So Lehman Brothers is getting out of the commercial real estate investment business by ridding itself of $25-$30 billion worth of CRE assets.
This includes equity investments in companies such as US residential apartment REIT Archstone-Smith and California residential developer SunCal, not to mention an unclear amount of commercial mortgage backed securities.
Now given the fear that roils Wall Street these days when it comes to real estate investments in any form, one might think that the spinoff of these assets to the shareholders might be considered an indictment of the commercial real estate market as a whole. The assets would transfer to a new publicly traded company which will be called Real Estate Investments Global (some are calling it a “bad bank” that would be designed to protect the other parts of the firm from commercial mortgages). Lehmanalready wrote down the value of its commercial real estate assets by $1.7 billion in the third quarter.
But the fundamentals of commercial real estate, that being vacancies and rents, etc. are still strong. The problem is credit and confidence. I can’t say it any better than Dr. Sam Chandan of REIS, so I’ll let him do the talking, first on commercial mortgage backed securities:
As market conditions have deteriorated, the spreads on these securities have grown wider and the discounts at which they have been trading in the market have been growing increasingly large. There is the sense that the spreads are much wider in terms of what they imply for defaults, than what we'll actually observe in terms of the number of defaults that we'll see over the next couple of years.
Do people really want to buy these securities right now and if there isn't much interest then the spreads may be much wider than what you'd think they should be based on the likelihood of defaults.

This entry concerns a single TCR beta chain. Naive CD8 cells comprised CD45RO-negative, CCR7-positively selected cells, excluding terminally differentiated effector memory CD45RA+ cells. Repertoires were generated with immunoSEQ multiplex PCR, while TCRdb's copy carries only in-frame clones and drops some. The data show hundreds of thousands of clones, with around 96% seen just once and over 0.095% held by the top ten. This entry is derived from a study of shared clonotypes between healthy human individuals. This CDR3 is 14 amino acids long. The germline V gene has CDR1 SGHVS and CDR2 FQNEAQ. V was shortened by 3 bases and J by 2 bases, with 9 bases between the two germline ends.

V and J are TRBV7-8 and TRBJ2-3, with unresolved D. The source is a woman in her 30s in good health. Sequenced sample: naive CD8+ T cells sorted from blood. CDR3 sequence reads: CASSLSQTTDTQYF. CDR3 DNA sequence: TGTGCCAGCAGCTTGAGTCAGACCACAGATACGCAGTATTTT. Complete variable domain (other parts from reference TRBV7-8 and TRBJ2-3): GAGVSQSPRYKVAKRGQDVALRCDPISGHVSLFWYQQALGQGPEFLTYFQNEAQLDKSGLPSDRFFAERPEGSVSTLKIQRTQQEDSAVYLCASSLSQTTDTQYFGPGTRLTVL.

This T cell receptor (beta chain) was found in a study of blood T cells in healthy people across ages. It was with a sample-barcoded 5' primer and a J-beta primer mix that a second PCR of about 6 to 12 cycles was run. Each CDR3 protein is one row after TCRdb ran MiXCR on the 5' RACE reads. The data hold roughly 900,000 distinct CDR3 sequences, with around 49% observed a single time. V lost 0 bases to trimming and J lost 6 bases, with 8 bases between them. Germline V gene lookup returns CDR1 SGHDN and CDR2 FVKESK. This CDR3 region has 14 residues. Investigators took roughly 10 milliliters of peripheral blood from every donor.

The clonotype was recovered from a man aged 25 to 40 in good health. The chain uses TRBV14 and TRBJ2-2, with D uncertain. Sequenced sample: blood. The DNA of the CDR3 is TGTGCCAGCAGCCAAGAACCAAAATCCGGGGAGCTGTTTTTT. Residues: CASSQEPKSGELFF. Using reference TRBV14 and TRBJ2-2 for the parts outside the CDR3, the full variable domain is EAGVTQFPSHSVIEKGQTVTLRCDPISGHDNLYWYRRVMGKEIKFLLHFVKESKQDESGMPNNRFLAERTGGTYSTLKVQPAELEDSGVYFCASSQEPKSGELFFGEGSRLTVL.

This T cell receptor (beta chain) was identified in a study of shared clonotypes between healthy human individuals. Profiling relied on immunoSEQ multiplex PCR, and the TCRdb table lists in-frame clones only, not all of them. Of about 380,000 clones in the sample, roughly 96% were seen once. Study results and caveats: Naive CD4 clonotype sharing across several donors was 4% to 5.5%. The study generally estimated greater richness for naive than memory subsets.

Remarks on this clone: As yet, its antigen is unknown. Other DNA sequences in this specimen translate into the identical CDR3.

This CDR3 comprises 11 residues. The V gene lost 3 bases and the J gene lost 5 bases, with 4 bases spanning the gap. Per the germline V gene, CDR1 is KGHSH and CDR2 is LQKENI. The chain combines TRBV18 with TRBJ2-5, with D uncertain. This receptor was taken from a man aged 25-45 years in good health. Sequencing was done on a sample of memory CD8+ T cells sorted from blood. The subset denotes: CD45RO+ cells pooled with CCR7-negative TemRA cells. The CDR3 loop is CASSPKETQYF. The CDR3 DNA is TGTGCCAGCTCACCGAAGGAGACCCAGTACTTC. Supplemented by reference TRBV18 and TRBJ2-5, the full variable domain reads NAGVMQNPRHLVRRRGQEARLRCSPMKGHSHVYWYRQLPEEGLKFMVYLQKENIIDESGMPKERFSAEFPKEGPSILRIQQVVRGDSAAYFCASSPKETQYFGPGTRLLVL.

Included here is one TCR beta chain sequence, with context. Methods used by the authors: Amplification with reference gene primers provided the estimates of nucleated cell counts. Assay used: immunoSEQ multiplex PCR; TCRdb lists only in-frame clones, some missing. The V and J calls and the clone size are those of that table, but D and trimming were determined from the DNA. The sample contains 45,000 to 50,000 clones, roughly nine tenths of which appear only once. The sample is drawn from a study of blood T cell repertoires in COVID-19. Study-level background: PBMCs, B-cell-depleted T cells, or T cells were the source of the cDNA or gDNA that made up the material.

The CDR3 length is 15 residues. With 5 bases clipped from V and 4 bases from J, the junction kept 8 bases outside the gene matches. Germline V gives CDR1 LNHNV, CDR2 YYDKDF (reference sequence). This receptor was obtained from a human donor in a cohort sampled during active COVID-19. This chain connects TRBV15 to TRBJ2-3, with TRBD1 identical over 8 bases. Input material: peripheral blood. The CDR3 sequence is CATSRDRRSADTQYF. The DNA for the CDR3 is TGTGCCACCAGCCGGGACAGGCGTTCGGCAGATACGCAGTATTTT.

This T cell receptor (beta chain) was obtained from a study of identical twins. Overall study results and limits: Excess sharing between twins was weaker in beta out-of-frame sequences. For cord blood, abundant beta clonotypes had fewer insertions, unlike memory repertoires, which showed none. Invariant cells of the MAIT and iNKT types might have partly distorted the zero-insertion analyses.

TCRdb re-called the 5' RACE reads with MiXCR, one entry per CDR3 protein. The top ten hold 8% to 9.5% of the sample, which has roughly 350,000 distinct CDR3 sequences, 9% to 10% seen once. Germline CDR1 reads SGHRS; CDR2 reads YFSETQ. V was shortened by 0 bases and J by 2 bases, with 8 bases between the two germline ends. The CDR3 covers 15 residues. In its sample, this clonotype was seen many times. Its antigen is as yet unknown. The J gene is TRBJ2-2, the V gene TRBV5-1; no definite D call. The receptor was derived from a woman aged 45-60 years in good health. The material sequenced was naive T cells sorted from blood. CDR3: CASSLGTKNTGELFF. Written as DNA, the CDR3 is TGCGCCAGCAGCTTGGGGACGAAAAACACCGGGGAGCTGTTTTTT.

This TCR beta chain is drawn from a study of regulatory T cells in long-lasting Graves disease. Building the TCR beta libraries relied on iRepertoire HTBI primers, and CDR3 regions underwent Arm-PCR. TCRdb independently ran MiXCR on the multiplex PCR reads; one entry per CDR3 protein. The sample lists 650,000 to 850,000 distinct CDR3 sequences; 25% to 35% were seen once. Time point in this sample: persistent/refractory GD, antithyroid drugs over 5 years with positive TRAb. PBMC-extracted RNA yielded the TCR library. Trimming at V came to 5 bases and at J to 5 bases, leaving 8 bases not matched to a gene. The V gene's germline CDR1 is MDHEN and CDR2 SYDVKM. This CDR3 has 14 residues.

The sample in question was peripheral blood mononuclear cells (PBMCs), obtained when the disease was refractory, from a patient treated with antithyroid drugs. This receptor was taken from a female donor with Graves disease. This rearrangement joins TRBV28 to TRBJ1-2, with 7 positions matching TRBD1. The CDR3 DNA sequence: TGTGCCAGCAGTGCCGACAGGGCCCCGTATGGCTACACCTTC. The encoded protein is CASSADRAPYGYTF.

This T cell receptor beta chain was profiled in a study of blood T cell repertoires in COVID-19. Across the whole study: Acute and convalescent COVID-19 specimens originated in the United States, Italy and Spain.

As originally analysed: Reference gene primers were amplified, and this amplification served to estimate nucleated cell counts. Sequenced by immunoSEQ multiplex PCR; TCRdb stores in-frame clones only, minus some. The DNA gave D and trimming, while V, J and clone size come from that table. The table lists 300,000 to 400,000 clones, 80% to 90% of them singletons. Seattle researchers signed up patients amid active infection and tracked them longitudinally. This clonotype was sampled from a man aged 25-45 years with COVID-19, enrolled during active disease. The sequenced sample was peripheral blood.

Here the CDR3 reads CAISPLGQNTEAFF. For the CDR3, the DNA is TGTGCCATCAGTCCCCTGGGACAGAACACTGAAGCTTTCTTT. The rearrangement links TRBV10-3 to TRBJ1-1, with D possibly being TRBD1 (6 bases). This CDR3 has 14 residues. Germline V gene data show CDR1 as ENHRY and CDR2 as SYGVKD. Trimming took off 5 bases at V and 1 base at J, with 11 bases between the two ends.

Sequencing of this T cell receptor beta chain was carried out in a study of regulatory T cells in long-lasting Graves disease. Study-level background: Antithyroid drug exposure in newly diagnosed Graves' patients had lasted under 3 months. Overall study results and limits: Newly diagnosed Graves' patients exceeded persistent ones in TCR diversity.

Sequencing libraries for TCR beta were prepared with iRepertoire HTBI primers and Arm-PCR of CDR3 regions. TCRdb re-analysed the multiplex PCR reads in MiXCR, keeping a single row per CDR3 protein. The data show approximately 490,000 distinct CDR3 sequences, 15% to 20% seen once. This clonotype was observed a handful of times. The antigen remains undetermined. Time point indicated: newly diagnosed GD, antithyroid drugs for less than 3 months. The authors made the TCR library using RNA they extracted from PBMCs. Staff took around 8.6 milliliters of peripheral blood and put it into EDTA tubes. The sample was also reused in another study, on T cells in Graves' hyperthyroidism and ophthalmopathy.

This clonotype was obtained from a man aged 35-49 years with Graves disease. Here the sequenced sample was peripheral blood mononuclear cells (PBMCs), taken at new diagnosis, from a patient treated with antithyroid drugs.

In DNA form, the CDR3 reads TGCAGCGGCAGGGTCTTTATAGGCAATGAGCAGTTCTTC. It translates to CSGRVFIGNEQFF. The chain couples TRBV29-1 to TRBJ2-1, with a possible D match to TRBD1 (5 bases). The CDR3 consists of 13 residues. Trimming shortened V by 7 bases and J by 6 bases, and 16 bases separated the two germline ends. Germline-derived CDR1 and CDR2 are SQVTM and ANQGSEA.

And as per risk of these investments:
There is a spillover and the spillover is not related to an expectation that defaults in the commercial sector will rise to the level of residential...it's perception of risk uncertainty and our capacity to measure and manage those risks.
I don't think that today's announcement is an indictment of the commercial real estate sectors and the performance expectations for commercial real estate properties. If we look at the fundamentals trajectories, what's going to happen with rents, what's going to happen with vacancy rates for office buildings for retail properties over the next couple of years, it's not going to be appropriate for every investor in commercial real estate assets to say at this point at this juncture it makes sense to begin to sell off all of my assets.
There's also the problem that very few investors want to get into commercial real estate right now, especially given the tight credit markets. Commercial property sales are down 65% from their peak last year, so the values are falling as well.
Why get in now, when you can wait until it all shakes out. I tell you, it's a fear feeding frenzy based on the fact that nobody really trusts asset valuations at all anymore.
Questions? Comments? RealtyCheck@cnbc.com